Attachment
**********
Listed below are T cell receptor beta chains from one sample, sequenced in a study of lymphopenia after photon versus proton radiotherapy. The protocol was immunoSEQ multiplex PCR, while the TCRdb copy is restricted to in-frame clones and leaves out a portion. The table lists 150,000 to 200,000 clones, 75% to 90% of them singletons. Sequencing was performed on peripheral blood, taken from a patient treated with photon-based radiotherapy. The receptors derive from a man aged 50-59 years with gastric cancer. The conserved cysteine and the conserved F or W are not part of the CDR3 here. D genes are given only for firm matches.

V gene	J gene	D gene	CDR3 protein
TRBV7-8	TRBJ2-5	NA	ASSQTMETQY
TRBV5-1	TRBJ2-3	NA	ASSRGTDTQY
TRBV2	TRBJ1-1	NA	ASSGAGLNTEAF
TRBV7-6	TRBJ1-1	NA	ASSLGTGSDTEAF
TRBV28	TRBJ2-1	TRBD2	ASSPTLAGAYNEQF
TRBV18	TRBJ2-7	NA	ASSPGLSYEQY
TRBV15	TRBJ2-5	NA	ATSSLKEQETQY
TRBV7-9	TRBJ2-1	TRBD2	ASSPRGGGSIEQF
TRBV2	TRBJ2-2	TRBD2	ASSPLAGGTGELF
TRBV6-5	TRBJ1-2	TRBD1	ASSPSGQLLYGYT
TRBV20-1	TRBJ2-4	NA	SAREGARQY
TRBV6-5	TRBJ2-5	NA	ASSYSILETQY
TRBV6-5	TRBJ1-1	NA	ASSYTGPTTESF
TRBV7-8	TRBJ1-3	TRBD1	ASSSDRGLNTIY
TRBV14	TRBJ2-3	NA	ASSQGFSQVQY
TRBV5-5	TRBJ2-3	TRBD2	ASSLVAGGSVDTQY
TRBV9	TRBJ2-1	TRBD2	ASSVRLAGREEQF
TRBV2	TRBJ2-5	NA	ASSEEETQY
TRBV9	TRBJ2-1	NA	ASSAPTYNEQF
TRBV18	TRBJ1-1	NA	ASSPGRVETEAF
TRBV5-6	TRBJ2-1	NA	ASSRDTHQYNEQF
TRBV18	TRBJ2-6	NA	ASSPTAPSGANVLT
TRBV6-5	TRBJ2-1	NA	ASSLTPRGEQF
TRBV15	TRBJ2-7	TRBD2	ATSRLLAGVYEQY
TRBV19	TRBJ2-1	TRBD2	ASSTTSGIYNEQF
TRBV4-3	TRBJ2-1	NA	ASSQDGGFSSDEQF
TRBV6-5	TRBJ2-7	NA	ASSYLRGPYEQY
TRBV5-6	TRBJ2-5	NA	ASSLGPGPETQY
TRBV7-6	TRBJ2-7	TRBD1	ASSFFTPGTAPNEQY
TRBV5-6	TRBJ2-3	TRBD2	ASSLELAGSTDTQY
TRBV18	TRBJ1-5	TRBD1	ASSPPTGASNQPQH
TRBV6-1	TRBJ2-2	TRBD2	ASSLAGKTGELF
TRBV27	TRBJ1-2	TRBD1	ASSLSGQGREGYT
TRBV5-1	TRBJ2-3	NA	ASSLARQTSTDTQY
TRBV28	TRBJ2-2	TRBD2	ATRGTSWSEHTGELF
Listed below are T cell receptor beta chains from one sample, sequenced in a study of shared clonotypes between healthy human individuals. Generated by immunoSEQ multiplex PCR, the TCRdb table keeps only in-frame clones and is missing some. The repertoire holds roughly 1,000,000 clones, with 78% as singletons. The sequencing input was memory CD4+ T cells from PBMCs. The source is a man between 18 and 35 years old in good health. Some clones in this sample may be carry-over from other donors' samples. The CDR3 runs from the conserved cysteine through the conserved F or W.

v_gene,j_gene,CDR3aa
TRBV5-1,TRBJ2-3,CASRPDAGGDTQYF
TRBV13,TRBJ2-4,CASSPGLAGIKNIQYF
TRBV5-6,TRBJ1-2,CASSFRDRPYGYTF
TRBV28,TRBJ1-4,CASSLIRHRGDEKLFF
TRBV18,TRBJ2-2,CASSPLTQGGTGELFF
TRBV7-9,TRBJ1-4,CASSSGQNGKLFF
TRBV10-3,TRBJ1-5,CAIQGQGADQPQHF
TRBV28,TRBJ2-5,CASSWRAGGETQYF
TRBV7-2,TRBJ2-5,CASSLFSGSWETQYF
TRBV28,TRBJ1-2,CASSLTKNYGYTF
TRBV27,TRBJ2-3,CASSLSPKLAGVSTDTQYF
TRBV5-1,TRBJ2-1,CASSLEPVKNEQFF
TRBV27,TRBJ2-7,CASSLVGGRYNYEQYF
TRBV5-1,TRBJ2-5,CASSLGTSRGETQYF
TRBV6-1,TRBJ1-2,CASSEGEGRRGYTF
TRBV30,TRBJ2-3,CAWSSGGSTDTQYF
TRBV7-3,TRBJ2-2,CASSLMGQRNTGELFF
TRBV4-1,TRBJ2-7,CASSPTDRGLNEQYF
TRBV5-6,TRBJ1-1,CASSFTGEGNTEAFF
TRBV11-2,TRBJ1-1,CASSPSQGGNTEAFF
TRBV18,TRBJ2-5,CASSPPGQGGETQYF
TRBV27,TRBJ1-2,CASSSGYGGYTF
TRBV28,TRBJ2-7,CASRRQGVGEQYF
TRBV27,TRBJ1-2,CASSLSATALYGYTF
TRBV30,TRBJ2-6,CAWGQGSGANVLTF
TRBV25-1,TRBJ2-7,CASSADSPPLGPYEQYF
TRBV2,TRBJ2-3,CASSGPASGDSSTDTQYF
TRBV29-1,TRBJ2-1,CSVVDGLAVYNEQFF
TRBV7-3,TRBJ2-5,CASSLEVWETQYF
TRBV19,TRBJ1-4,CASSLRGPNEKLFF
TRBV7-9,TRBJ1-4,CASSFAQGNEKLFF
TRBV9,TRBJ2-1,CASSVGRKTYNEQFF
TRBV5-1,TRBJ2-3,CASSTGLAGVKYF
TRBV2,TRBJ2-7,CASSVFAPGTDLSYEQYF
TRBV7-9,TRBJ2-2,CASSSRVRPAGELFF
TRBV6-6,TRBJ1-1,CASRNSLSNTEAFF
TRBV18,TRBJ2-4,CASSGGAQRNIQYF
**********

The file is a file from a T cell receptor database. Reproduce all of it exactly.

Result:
Listed below are T cell receptor beta chains from one sample, sequenced in a study of lymphopenia after photon versus proton radiotherapy. The protocol was immunoSEQ multiplex PCR, while the TCRdb copy is restricted to in-frame clones and leaves out a portion. The table lists 150,000 to 200,000 clones, 75% to 90% of them singletons. Sequencing was performed on peripheral blood, taken from a patient treated with photon-based radiotherapy. The receptors derive from a man aged 50-59 years with gastric cancer. The conserved cysteine and the conserved F or W are not part of the CDR3 here. D genes are given only for firm matches.

V gene	J gene	D gene	CDR3 protein
TRBV7-8	TRBJ2-5	NA	ASSQTMETQY
TRBV5-1	TRBJ2-3	NA	ASSRGTDTQY
TRBV2	TRBJ1-1	NA	ASSGAGLNTEAF
TRBV7-6	TRBJ1-1	NA	ASSLGTGSDTEAF
TRBV28	TRBJ2-1	TRBD2	ASSPTLAGAYNEQF
TRBV18	TRBJ2-7	NA	ASSPGLSYEQY
TRBV15	TRBJ2-5	NA	ATSSLKEQETQY
TRBV7-9	TRBJ2-1	TRBD2	ASSPRGGGSIEQF
TRBV2	TRBJ2-2	TRBD2	ASSPLAGGTGELF
TRBV6-5	TRBJ1-2	TRBD1	ASSPSGQLLYGYT
TRBV20-1	TRBJ2-4	NA	SAREGARQY
TRBV6-5	TRBJ2-5	NA	ASSYSILETQY
TRBV6-5	TRBJ1-1	NA	ASSYTGPTTESF
TRBV7-8	TRBJ1-3	TRBD1	ASSSDRGLNTIY
TRBV14	TRBJ2-3	NA	ASSQGFSQVQY
TRBV5-5	TRBJ2-3	TRBD2	ASSLVAGGSVDTQY
TRBV9	TRBJ2-1	TRBD2	ASSVRLAGREEQF
TRBV2	TRBJ2-5	NA	ASSEEETQY
TRBV9	TRBJ2-1	NA	ASSAPTYNEQF
TRBV18	TRBJ1-1	NA	ASSPGRVETEAF
TRBV5-6	TRBJ2-1	NA	ASSRDTHQYNEQF
TRBV18	TRBJ2-6	NA	ASSPTAPSGANVLT
TRBV6-5	TRBJ2-1	NA	ASSLTPRGEQF
TRBV15	TRBJ2-7	TRBD2	ATSRLLAGVYEQY
TRBV19	TRBJ2-1	TRBD2	ASSTTSGIYNEQF
TRBV4-3	TRBJ2-1	NA	ASSQDGGFSSDEQF
TRBV6-5	TRBJ2-7	NA	ASSYLRGPYEQY
TRBV5-6	TRBJ2-5	NA	ASSLGPGPETQY
TRBV7-6	TRBJ2-7	TRBD1	ASSFFTPGTAPNEQY
TRBV5-6	TRBJ2-3	TRBD2	ASSLELAGSTDTQY
TRBV18	TRBJ1-5	TRBD1	ASSPPTGASNQPQH
TRBV6-1	TRBJ2-2	TRBD2	ASSLAGKTGELF
TRBV27	TRBJ1-2	TRBD1	ASSLSGQGREGYT
TRBV5-1	TRBJ2-3	NA	ASSLARQTSTDTQY
TRBV28	TRBJ2-2	TRBD2	ATRGTSWSEHTGELF
Listed below are T cell receptor beta chains from one sample, sequenced in a study of shared clonotypes between healthy human individuals. Generated by immunoSEQ multiplex PCR, the TCRdb table keeps only in-frame clones and is missing some. The repertoire holds roughly 1,000,000 clones, with 78% as singletons. The sequencing input was memory CD4+ T cells from PBMCs. The source is a man between 18 and 35 years old in good health. Some clones in this sample may be carry-over from other donors' samples. The CDR3 runs from the conserved cysteine through the conserved F or W.

v_gene,j_gene,CDR3aa
TRBV5-1,TRBJ2-3,CASRPDAGGDTQYF
TRBV13,TRBJ2-4,CASSPGLAGIKNIQYF
TRBV5-6,TRBJ1-2,CASSFRDRPYGYTF
TRBV28,TRBJ1-4,CASSLIRHRGDEKLFF
TRBV18,TRBJ2-2,CASSPLTQGGTGELFF
TRBV7-9,TRBJ1-4,CASSSGQNGKLFF
TRBV10-3,TRBJ1-5,CAIQGQGADQPQHF
TRBV28,TRBJ2-5,CASSWRAGGETQYF
TRBV7-2,TRBJ2-5,CASSLFSGSWETQYF
TRBV28,TRBJ1-2,CASSLTKNYGYTF
TRBV27,TRBJ2-3,CASSLSPKLAGVSTDTQYF
TRBV5-1,TRBJ2-1,CASSLEPVKNEQFF
TRBV27,TRBJ2-7,CASSLVGGRYNYEQYF
TRBV5-1,TRBJ2-5,CASSLGTSRGETQYF
TRBV6-1,TRBJ1-2,CASSEGEGRRGYTF
TRBV30,TRBJ2-3,CAWSSGGSTDTQYF
TRBV7-3,TRBJ2-2,CASSLMGQRNTGELFF
TRBV4-1,TRBJ2-7,CASSPTDRGLNEQYF
TRBV5-6,TRBJ1-1,CASSFTGEGNTEAFF
TRBV11-2,TRBJ1-1,CASSPSQGGNTEAFF
TRBV18,TRBJ2-5,CASSPPGQGGETQYF
TRBV27,TRBJ1-2,CASSSGYGGYTF
TRBV28,TRBJ2-7,CASRRQGVGEQYF
TRBV27,TRBJ1-2,CASSLSATALYGYTF
TRBV30,TRBJ2-6,CAWGQGSGANVLTF
TRBV25-1,TRBJ2-7,CASSADSPPLGPYEQYF
TRBV2,TRBJ2-3,CASSGPASGDSSTDTQYF
TRBV29-1,TRBJ2-1,CSVVDGLAVYNEQFF
TRBV7-3,TRBJ2-5,CASSLEVWETQYF
TRBV19,TRBJ1-4,CASSLRGPNEKLFF
TRBV7-9,TRBJ1-4,CASSFAQGNEKLFF
TRBV9,TRBJ2-1,CASSVGRKTYNEQFF
TRBV5-1,TRBJ2-3,CASSTGLAGVKYF
TRBV2,TRBJ2-7,CASSVFAPGTDLSYEQYF
TRBV7-9,TRBJ2-2,CASSSRVRPAGELFF
TRBV6-6,TRBJ1-1,CASRNSLSNTEAFF
TRBV18,TRBJ2-4,CASSGGAQRNIQYF